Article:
The Old City of Jerusalem covers a mere one square kilometer, yet there is something simply indescribable about this place, something that washes over you when you visit, something that causes you to wish that these ancient stones could speak, could tell you the stories that have taken place here. The Old City of Jerusalem is the beating heart of this tiny country; it is also the heart of the three Abrahamic religions; Judaism, Christianity and Islam.
The Western Wall, found in the Old City, is a remnant of an ancient wall that surrounded the Jewish Temple's courtyard. This wall is the most significant site in the world for Jewish people today.
Above the Western Wall lies the Dome of the Rock and Muslims claim that the prophet Mohammed departed from this world at that very place.
A few minutes away lies the Church of the Holy Sepulcher where Christians believe Jesus was crucified and buried.
The Old City of Jerusalem is divided into four quarters; the Jewish Quarter, the Armenian Quarter, the Christian Quarter and the Muslim Quarter. One can enter the walled city via seven gates, the one most frequented by tourists being the Jaffa Gate which is located next to the Tower of David Museum. Each quarter is an adventure unto itself, with different sights, sites, atmospheres and experiences.
The Jewish Quarter is characterized by narrow, cobbled alleyways that are lined with homes of Jewish families and schools of Torah study. Teenage Yeshiva students who come to study in Israel for a year after completing high school mingle with the Jerusalemite children, who play without a care in the world as they are passed by wizened old men who are on their way to the study halls.
The narrow alleyways open up by the Western Wall Plaza, a place that becomes incredibly crowded at festive seasons and a visit to this holy site is interesting for any visitor- just keep in mind that there is segregation between the sexes at the Wall and women are expected to wear modest clothing out of respect for the holiness of the site. The Western Wall Tunnels allow for an extended, underground view of the wall. The Little Western Wall, located in the Muslim Quarter is actually regarded as holier than the Western Wall due to it's being closer to the Holy of Holies which was the holiest area of the Temple.
The Muslim Quarter is busier and more crowded than the Jewish Quarter and contains the famous Shuk- outdoor market where almost anything can be bartered for, in a way that takes one back in time to a genuine Middle Eastern marketplace.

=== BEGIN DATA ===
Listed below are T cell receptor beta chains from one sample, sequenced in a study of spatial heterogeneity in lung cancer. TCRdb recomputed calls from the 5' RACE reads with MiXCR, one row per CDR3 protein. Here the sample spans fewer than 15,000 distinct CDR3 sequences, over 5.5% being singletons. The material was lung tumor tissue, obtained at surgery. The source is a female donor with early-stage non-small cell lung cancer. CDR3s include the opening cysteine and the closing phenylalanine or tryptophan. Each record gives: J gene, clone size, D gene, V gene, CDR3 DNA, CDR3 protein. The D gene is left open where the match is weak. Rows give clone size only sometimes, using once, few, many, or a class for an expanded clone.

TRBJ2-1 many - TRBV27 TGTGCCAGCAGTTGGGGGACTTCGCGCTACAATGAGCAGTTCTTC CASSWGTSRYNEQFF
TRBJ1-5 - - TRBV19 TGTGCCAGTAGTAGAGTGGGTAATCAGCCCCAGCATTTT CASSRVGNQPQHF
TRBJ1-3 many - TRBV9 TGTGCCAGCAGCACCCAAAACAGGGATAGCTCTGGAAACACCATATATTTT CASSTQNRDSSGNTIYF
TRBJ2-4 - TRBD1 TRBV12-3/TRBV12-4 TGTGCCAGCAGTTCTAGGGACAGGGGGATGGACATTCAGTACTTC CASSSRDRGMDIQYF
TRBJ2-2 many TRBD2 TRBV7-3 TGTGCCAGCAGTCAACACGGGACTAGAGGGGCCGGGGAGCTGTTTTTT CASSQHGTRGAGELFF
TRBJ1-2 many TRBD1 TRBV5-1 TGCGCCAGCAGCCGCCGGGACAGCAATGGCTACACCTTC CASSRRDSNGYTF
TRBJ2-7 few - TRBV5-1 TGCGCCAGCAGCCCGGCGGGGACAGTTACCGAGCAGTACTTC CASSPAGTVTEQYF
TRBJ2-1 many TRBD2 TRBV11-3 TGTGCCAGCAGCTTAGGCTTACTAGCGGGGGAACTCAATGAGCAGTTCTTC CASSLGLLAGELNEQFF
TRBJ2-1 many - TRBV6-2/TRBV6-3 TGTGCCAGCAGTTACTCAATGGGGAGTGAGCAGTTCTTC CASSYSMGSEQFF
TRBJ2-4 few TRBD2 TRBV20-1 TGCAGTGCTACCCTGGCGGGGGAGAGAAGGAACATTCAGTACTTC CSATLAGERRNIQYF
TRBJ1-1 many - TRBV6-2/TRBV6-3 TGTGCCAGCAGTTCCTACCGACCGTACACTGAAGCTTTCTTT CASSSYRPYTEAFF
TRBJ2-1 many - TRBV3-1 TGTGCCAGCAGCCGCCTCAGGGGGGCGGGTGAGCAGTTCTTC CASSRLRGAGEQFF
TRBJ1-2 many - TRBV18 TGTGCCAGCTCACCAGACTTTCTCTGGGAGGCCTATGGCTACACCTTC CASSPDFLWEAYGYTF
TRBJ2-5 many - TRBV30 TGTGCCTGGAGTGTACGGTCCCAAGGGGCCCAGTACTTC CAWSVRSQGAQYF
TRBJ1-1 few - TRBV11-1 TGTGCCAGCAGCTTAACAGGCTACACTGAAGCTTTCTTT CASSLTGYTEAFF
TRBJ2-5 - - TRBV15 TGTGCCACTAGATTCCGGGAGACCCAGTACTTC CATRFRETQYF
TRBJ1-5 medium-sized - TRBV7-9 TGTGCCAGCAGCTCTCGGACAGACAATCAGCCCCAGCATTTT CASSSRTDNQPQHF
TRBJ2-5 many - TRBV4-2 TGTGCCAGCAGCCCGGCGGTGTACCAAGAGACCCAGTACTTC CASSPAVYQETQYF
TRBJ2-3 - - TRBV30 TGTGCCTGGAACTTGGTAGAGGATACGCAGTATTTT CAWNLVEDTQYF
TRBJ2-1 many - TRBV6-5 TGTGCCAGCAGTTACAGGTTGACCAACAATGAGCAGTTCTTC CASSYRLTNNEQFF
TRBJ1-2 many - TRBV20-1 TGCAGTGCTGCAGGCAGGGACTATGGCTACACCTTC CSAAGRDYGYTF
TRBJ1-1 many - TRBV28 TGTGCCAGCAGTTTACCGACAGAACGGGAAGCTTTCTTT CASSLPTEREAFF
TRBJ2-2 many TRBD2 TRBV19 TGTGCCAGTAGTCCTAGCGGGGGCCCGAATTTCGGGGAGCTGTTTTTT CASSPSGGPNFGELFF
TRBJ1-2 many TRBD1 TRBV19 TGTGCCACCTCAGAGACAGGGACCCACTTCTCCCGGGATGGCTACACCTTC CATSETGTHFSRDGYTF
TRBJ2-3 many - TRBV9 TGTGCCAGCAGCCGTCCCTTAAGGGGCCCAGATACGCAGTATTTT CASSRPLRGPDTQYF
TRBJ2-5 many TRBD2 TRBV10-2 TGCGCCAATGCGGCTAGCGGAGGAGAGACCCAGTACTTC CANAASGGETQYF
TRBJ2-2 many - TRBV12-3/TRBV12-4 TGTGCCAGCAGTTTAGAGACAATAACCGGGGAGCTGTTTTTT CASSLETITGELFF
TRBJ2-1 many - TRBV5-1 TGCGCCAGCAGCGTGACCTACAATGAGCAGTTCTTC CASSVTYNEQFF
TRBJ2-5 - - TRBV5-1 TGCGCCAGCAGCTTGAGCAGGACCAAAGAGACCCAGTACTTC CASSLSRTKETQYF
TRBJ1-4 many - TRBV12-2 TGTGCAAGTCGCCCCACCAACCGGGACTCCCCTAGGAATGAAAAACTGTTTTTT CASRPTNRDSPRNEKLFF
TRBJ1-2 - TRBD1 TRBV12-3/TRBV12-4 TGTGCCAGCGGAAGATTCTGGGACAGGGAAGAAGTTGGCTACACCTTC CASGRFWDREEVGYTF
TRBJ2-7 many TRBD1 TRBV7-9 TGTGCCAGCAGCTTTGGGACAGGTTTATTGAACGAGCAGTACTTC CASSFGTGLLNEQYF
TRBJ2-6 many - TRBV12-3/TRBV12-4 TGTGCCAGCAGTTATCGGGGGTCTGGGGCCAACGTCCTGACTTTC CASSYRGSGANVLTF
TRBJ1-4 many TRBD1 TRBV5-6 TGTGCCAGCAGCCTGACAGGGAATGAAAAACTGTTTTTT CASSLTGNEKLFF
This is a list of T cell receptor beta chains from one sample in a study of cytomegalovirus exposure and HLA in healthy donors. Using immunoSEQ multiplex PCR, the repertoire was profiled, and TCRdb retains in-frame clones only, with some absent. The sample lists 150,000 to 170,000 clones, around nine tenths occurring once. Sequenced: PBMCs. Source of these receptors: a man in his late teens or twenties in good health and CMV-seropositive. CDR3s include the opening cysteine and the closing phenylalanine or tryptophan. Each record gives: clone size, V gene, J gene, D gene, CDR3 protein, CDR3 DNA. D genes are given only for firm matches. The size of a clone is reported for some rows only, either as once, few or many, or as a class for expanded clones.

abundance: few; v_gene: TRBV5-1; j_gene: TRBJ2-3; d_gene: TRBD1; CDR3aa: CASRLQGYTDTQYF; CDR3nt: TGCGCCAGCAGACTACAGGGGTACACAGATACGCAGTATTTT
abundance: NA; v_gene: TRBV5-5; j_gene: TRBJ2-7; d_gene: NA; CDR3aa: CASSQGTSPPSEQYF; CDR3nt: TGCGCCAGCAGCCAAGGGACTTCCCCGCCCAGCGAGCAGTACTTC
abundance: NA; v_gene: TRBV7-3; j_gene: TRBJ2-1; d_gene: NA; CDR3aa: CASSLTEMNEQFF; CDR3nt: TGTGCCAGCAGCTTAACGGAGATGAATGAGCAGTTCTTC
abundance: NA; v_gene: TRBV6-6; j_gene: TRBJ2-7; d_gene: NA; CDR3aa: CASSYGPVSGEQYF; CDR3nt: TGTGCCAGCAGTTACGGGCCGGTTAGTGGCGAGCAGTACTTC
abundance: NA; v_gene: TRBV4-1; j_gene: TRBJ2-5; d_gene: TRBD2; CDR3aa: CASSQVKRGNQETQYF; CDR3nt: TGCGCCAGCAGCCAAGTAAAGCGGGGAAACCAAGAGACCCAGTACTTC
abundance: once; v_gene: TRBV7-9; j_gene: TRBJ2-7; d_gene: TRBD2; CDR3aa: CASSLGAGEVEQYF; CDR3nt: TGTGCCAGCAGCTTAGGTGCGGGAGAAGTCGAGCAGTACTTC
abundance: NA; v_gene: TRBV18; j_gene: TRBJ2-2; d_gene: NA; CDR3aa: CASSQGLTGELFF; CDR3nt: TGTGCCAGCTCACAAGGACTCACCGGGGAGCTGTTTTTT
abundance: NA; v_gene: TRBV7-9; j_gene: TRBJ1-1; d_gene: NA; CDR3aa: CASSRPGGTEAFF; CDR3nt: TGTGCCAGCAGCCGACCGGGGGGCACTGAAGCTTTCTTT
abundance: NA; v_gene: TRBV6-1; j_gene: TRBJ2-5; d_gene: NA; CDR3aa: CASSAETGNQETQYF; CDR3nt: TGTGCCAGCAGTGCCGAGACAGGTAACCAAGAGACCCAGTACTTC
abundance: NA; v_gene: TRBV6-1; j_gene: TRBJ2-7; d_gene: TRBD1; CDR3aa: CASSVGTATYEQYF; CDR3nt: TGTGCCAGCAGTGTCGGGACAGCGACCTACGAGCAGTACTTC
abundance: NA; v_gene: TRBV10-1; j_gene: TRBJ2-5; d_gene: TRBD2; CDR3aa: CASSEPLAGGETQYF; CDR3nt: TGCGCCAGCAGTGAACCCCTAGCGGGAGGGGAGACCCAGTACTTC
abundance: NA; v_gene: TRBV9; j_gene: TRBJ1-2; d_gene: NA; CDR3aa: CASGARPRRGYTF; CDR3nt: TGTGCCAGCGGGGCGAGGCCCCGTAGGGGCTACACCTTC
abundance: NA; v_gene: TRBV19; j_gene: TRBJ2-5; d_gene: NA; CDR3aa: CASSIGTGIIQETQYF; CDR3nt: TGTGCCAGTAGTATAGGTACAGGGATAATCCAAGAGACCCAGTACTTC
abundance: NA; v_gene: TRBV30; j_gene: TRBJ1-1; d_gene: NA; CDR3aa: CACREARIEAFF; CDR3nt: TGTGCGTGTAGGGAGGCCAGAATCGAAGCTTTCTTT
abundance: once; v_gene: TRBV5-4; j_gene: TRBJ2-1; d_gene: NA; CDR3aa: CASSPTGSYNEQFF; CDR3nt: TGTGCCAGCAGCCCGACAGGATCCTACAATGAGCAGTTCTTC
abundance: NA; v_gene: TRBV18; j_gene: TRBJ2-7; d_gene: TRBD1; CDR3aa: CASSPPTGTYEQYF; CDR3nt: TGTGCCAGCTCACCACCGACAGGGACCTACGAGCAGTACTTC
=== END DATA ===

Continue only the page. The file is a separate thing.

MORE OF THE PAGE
The Dome of the Rock sits above the Western Wall Plaza and tourists can tour the compound although non-Muslims may not enter the building itself.
The Christian Quarter is home to about forty holy Christian sites and the streets are often buzzing with priests and pilgrims who have come from all over the globe. The quarter was constructed around the Church of the Holy Sepulcher and different parts of the quarter are controlled by different Christian sects.
The Armenian Quarter is the smallest quarter of the Old City with some 2,500 Armenians living there for over two thousand years.
Categories : Attractions
This was my first visit to Israel and I can honestly say that I fell in love with Old City. I felt that I had returned to my source here and thoroughly enjoyed every day spent here. I think the Arab Shuk was so much fun and I bought some great souvenirs but also came armed with advice from my Israeli family- don't ever pay the first price offered to you- only a tourist would do that- bargaining is the name of the game- i know it's far from western culture but that's the way it is here and it's kinda fun...suggest a lower price than what you really mean to pay and argue it out until you reach middle ground. you can always try walking away- if they want your money enough they'll come after you- have fun with it!
This is my fourth time visiting the old city of Jerusalem and after spending an entire week there again I still feel that there is more to be discovered in this magical, mystical place. Some musts- the Wailing Wall, the Western Wall tunnels and the Arab Shuk.
the old city of jerusalem offers an invigorating mix of cultures and religions with many exciting attractions for people of all faiths. be careful of the arab vendors in the shuk- i was with a tour group and more than one member found the aggressive attitudes overwhelming. one friend also found that one vendor used a manual visa card machine and had tried putting through fictional transactions at a later date. be warned! having said that, there are plenty of genuinely good people around too- just remember that they all want to make a living and some will go further than others in order to do so.